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Purgatory Ridge (Cork O'Connor Mystery, Book 3) Audio CD – 2010

114 customer reviews

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Editorial Reviews

Unabridged Audio CD Book 11 CDs / 13 Hours A Cork O'Connor Mystery Narratged by David Chandler


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Product Details

  • Audio CD
  • Publisher: Recordedbooks (2010)
  • ISBN-10: 1440755280
  • ISBN-13: 978-1440755286
  • Average Customer Review: 4.6 out of 5 stars  See all reviews (114 customer reviews)
  • Amazon Best Sellers Rank: #7,808,472 in Books (See Top 100 in Books)

More About the Author

Raised in the Cascade Mountains of Oregon, William Kent Krueger briefly attended Stanford University--before being kicked out for radical activities. After that, he logged timber, worked construction, tried his hand at freelance journalism, and eventually ended up researching child development at the University of Minnesota. He currently makes his living as a full-time author. He's been married for over 40 years to a marvelous woman who is an attorney. He makes his home in St. Paul, a city he dearly loves.

Krueger writes a mystery series set in the north woods of Minnesota. His protagonist is Cork O'Connor, the former sheriff of Tamarack County and a man of mixed heritage--part Irish and part Ojibwe. His work has received a number of awards, including the Minnesota Book Award, the Loft-McKnight Fiction Award, the Anthony Award, the Barry Award, the Dilys Award, and the Friends of American Writers Prize. His last five novels were all New York Times bestsellers.

"Ordinary Grace," his stand-alone novel published in 2013, received the Edgar Award, given by the Mystery Writers of America in recognition for the best novel published in that year. "Windigo Island," number fourteen in his Cork O'Connor series, will be released in August 2014. Visit his website at

Customer Reviews

Most Helpful Customer Reviews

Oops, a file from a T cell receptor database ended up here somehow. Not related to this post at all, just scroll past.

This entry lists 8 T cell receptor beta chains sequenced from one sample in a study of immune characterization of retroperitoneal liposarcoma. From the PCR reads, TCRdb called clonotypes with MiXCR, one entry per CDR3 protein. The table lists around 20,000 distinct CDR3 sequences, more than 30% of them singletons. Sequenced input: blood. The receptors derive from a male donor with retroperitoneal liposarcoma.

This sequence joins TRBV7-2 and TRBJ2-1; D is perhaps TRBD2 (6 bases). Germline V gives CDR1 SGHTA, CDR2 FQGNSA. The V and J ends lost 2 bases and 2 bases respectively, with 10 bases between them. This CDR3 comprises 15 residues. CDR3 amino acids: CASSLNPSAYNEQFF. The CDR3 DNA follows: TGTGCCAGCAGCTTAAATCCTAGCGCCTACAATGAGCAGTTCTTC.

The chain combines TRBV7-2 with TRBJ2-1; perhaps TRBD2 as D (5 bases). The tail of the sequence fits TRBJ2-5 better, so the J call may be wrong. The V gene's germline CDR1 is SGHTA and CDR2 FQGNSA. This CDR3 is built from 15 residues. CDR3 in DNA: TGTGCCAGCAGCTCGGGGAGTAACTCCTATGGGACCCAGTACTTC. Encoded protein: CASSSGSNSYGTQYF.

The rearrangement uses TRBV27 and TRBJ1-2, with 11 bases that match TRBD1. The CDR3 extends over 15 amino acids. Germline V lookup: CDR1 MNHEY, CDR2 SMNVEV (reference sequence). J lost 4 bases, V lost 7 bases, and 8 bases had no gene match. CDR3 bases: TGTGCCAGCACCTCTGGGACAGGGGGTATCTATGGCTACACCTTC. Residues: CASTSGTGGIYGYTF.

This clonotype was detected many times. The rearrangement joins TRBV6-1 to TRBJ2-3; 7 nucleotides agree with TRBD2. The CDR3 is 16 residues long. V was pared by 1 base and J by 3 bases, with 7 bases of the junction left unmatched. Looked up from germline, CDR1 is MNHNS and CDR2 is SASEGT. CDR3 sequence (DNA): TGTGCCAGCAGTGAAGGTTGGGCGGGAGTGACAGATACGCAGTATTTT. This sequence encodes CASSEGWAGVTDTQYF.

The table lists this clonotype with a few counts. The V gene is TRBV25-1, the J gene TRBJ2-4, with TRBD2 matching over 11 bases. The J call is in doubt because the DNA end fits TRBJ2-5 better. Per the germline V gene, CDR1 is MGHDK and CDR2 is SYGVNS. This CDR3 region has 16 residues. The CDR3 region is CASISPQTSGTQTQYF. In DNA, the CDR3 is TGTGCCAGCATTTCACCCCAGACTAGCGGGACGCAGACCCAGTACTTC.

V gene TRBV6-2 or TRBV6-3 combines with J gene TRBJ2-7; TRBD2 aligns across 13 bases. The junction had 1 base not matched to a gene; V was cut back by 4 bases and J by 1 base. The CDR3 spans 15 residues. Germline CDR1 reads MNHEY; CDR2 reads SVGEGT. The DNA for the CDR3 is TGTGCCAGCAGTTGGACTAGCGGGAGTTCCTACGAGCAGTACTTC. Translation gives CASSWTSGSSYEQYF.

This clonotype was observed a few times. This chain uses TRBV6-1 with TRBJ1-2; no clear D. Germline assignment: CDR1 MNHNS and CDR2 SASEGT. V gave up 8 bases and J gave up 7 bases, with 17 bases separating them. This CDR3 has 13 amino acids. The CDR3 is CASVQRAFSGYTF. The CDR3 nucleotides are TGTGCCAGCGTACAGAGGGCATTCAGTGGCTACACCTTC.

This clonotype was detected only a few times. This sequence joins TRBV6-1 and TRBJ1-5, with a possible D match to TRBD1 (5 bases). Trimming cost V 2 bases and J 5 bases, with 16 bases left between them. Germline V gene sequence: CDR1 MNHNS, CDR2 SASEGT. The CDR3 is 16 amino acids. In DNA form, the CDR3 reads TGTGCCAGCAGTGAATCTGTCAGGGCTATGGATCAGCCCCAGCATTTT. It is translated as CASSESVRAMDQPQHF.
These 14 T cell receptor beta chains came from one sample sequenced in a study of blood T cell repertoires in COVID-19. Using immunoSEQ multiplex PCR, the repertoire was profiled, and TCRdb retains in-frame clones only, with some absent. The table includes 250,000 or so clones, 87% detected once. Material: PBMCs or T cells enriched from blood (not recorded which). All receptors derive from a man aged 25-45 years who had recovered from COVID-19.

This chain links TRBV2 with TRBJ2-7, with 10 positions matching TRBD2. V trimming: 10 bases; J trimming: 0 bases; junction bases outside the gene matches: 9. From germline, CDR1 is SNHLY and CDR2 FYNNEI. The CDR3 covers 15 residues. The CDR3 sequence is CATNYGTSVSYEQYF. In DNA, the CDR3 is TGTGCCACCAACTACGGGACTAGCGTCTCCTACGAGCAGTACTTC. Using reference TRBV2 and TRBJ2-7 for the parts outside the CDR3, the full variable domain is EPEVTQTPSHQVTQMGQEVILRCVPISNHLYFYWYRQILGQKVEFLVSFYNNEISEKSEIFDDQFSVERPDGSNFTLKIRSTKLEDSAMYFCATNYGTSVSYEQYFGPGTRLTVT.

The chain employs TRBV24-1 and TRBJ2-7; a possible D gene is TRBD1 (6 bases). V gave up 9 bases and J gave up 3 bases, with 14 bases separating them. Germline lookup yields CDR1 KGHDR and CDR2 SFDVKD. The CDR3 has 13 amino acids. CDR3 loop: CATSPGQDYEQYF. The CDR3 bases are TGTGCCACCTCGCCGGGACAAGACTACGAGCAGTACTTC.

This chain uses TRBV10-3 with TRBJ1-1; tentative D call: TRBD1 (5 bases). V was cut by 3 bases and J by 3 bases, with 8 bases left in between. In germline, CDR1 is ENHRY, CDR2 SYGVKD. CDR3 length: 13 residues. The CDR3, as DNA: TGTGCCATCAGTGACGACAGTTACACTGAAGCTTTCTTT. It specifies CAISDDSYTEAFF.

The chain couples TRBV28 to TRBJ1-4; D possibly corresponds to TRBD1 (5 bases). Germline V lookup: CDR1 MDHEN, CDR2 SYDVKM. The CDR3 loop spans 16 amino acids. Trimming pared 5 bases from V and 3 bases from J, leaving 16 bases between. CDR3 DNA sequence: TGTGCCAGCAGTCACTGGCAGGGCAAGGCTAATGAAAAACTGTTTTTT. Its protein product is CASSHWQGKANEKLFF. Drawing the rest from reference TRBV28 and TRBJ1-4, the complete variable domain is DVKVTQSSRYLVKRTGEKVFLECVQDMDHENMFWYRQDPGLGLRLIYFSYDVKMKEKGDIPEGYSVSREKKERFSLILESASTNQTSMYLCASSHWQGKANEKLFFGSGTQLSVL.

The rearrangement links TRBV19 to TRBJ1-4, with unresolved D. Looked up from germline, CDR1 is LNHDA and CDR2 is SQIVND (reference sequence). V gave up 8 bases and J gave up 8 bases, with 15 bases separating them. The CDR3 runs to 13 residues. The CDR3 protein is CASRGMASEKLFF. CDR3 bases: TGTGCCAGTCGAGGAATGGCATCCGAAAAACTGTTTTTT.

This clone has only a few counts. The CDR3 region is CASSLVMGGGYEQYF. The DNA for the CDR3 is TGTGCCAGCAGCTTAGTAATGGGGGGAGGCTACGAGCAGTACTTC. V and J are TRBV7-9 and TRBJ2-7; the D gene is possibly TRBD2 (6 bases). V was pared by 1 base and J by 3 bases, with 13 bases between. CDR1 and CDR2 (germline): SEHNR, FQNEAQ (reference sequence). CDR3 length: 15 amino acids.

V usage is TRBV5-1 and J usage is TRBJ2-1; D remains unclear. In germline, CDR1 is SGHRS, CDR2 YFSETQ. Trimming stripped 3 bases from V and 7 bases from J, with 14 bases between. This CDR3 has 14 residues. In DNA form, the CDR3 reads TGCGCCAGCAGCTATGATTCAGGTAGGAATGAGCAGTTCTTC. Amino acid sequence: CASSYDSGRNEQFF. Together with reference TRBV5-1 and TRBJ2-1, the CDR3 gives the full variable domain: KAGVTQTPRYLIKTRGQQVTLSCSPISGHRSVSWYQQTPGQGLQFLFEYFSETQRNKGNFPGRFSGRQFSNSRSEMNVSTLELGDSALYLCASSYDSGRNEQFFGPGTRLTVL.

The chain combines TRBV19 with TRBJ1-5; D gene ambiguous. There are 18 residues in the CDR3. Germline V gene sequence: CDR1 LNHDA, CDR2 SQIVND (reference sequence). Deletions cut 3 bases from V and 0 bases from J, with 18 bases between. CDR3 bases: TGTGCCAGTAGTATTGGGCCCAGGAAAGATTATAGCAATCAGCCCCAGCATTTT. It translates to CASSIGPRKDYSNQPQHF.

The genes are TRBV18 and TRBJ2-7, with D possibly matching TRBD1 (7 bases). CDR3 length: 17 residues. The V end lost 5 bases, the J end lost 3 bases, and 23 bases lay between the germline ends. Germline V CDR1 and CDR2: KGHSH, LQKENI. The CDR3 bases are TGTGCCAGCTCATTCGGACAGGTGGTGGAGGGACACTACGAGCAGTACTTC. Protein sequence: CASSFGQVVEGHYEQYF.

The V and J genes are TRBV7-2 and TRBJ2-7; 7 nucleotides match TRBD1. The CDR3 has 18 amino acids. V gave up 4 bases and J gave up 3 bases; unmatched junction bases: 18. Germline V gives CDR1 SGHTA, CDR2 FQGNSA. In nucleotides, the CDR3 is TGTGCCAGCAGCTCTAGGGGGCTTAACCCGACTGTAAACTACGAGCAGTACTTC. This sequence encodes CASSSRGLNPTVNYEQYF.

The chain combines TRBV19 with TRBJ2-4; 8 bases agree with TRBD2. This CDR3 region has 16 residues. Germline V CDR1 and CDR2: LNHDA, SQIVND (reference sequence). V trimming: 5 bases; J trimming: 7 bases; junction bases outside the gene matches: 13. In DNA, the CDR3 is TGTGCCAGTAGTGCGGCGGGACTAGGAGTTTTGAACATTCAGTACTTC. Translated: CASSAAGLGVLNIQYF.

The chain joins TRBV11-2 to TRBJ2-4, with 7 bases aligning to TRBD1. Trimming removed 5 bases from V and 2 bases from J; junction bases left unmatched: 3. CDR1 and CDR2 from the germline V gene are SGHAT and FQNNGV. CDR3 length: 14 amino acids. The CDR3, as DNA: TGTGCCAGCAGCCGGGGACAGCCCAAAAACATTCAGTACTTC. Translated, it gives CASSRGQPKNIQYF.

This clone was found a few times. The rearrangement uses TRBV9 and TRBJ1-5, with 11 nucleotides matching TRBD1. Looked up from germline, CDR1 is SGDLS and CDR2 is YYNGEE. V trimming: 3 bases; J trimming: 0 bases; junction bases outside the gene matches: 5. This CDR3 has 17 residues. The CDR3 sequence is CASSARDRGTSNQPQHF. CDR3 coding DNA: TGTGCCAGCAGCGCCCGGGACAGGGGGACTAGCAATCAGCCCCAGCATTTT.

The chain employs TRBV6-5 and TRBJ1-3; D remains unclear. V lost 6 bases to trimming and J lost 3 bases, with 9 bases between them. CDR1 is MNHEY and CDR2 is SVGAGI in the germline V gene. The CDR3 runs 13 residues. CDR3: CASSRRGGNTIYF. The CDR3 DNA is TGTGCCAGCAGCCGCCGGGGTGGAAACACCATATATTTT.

29 of 30 people found the following review helpful By Paul Pietruszewski on January 4, 2002
Format: Hardcover
I was introduced to Iron Lake, Krueger's first book through a St. Paul/Minneapolis Radio show (Garage Logic with Joe Soucheray). It was a great read. I read Boundary Waters, the next in the line of the Cork O'Connor books and just finished Purgatory Ridge.
Purgatory Ridge has everything you want in a good suspense mystery, great character development, excellent story line (this one actually had two), a couple of twists, and edge of your seat, page turning suspense.
It is obvious Krueger has done his home work. This may be a fiction novel, but the places he describes (Boundary Waters Canoe Area, North Shore of Lake Superior, Sawtooth Mountains) are all accurate. I spend a lot of time in Northern Minnesota. I associate with many of the landmarks in his books, and that makes me feel like I am part of the action.
Upon finishing the book, it is apparent that Krueger is going to follow up with another Cork O'Connor novel. I CAN'T WAIT!
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16 of 18 people found the following review helpful By Carl Brookins on March 3, 2001
Format: Hardcover
This is the third in what discerning readers all over the world must hope will be a long-running series featuring Cork O'Conner, his wife Jo, and his three children, Jenny, Annie and Stevie. While this is a fine mystery, and a terrific adventure, all these elements of the novel are shaped and informed by the changing relationships among this family.
These relationships are at the core of author Krueger's interest, and while I feel he still struggles at times with female sensibilities, his "take" on father-daughter contretemps and emotional spread is dead on.
Lake Superior is a vast, emotionless, natural wonder. Yet we frequently describe it's many moods in human terms, its raging storms, its implacable irresistible strength, its icy coldness. In the dark foundation of this story, Lake Superior plays a real and important role. Krueger has taken the true story of one man's improbable survival of the sinking of a lake freighter in a November storm, and made it the prime motivator for everything that follows.